And I saw heaven opened, and behold, a white horse,
and He who sat on it is called Faithful and True,
and in righteousness He judges and wages war.
I live in the heart of horse country, truly the horse capital of the world, and I teach at a private college where Equine Studies is one of our pillar programs. Hardly a day goes by when I am strolling around campus that I am not captivated by the unbridled, indescribable beauty that impresses my heart: painted skies sometimes stark blue or churning and hanging low; open fields splashed with rows of brown, green, or yellow; towering trees from maple to oak; endless plank fencing that splits and defines; winding country roads that whisper, “I’ll take you home”, revitalizing fresh air; and always in the distance, horses.
There is a horse and rider marathon competition in the horse world called Endurance Riding. Riders are given maps of the route ahead of time so they can see where the ditches, steep banks, water crossings, and uneven terrain are located on the 50 or 100 mile trek. My students tell me that the connection between horse and rider in an event such as this is absolutely unparalleled. The rider must trust the horse. Although the rider controls the reins, it is the horse, in this case, that leads.
I picture my relationship with the Lord as such. Although He gives me the reins and lets me choose the trail, in the end He is the One who leads. So the question to me becomes: “Do I trust Him?” As He guides me by His Spirit, I may not listen because I do not like the path that I see ahead. I may not appreciate the upcoming altitude, the rising temperatures, the darkness—and in my own might, I tug at the reins, perhaps I yank them, struggling to find better footing, a better hold, better conditions, and dare I say, comfort.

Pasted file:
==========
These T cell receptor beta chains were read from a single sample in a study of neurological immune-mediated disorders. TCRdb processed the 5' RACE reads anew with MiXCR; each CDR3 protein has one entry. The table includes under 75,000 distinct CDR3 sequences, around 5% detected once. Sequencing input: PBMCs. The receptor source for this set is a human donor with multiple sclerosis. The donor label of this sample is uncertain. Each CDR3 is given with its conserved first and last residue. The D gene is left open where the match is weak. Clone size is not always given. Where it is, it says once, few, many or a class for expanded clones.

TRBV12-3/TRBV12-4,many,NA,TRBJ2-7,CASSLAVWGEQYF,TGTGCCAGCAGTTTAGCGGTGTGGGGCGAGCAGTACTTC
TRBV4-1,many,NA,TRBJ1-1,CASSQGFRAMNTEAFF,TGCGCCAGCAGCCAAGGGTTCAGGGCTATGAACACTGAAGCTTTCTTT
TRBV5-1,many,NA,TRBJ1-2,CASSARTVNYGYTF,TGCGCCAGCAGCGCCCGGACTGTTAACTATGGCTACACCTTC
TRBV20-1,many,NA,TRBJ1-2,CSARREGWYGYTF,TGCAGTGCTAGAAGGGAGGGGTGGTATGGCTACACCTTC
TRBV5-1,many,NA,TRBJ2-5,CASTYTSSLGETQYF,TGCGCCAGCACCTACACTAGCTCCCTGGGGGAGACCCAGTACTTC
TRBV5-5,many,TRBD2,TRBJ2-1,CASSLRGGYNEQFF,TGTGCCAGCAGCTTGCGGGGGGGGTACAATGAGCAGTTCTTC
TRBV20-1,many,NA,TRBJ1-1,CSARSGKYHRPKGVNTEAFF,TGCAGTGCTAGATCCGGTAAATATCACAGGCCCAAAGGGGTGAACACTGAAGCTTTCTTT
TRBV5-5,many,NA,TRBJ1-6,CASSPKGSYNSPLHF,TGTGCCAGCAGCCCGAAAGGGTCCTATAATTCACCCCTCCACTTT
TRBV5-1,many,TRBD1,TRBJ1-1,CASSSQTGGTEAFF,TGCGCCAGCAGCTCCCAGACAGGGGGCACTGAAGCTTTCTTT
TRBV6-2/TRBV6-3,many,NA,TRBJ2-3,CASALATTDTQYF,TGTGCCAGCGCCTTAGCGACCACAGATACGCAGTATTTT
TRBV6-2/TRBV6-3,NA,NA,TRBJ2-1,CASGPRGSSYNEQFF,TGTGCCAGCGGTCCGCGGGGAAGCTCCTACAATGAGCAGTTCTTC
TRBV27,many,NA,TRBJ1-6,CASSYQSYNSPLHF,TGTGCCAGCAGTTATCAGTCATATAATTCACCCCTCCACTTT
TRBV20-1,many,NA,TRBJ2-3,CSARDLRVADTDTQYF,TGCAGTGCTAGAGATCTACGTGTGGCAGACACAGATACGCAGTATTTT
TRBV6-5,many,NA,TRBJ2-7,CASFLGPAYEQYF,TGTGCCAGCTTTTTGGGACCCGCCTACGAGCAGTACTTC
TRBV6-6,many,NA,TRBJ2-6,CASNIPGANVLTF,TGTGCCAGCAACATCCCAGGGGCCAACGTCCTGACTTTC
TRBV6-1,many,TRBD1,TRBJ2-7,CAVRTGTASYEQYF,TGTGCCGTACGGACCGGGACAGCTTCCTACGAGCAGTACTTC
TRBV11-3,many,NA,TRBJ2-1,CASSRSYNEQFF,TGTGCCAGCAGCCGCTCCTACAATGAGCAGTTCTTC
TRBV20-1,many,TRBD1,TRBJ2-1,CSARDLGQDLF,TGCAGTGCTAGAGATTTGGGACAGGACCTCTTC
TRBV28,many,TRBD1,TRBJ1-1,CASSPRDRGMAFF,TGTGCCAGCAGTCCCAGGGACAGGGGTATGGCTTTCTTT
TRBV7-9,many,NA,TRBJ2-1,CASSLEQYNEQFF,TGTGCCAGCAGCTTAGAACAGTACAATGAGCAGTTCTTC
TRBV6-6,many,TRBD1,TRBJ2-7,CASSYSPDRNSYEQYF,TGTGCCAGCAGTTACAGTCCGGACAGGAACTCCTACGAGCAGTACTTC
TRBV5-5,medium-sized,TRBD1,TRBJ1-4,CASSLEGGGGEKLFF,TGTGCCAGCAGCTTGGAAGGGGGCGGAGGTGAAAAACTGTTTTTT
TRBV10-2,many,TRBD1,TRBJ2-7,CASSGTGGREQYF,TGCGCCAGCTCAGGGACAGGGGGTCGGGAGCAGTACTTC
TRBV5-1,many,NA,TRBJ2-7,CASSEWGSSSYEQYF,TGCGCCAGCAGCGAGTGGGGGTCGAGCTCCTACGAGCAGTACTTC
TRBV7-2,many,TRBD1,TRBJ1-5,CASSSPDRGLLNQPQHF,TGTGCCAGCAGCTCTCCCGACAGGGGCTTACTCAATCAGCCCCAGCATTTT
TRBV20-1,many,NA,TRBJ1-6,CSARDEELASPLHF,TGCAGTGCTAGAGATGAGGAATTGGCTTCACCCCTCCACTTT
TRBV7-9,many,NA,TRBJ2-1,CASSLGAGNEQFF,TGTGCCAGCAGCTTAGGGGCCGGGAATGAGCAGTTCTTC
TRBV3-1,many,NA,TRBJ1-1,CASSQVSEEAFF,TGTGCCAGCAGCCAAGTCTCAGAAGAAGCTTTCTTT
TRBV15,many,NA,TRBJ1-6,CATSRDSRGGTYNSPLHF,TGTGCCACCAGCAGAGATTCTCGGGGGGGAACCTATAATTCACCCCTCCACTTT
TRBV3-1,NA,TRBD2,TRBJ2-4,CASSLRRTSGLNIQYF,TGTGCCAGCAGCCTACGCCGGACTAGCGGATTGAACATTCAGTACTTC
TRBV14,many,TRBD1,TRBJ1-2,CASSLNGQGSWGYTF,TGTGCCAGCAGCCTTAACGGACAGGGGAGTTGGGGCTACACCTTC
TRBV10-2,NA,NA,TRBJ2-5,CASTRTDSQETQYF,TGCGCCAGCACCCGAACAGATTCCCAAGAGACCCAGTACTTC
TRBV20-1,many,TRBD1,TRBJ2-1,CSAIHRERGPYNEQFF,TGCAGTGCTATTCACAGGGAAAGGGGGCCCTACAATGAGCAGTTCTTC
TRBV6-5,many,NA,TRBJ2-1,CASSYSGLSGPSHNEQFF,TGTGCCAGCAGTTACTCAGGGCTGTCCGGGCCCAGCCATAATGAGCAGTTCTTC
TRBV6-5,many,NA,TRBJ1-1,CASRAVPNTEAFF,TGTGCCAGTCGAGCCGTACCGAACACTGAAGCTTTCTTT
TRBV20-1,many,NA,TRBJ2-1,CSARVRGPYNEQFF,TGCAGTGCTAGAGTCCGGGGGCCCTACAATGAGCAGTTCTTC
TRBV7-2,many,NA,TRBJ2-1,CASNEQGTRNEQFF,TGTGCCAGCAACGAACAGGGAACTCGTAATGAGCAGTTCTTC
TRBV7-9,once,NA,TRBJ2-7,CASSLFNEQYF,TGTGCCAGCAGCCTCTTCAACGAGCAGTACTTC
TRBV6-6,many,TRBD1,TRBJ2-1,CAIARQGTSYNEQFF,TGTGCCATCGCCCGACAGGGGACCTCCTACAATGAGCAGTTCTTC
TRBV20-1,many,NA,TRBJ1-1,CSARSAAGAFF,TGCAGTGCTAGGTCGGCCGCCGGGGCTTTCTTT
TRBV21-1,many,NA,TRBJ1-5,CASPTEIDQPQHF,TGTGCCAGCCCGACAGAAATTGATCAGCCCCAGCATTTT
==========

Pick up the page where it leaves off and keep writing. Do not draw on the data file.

It’s the midnight phone call when lives are changed in an instant, the fear of the unknown, the bill that never gets paid while the kids need new shoes and coats, the loneliness that grips and pulls the heart and mind under, the diagnosis, the “Mom, I’m moving to Zimbabwe” moments, the heart stuck in the past, whether in miry mud or in exhilarating flight. When we want to fix, we struggle to trust.
Oh, to release the reins, thighs buckled tightly around the horse’s belly, head bowed low, sweet surrender, while we ride in tandem, in submission to our Maker. Let’s give God His head and then aim to endure. We might be surprised at the blessing and beauty that engulfs us along the way.
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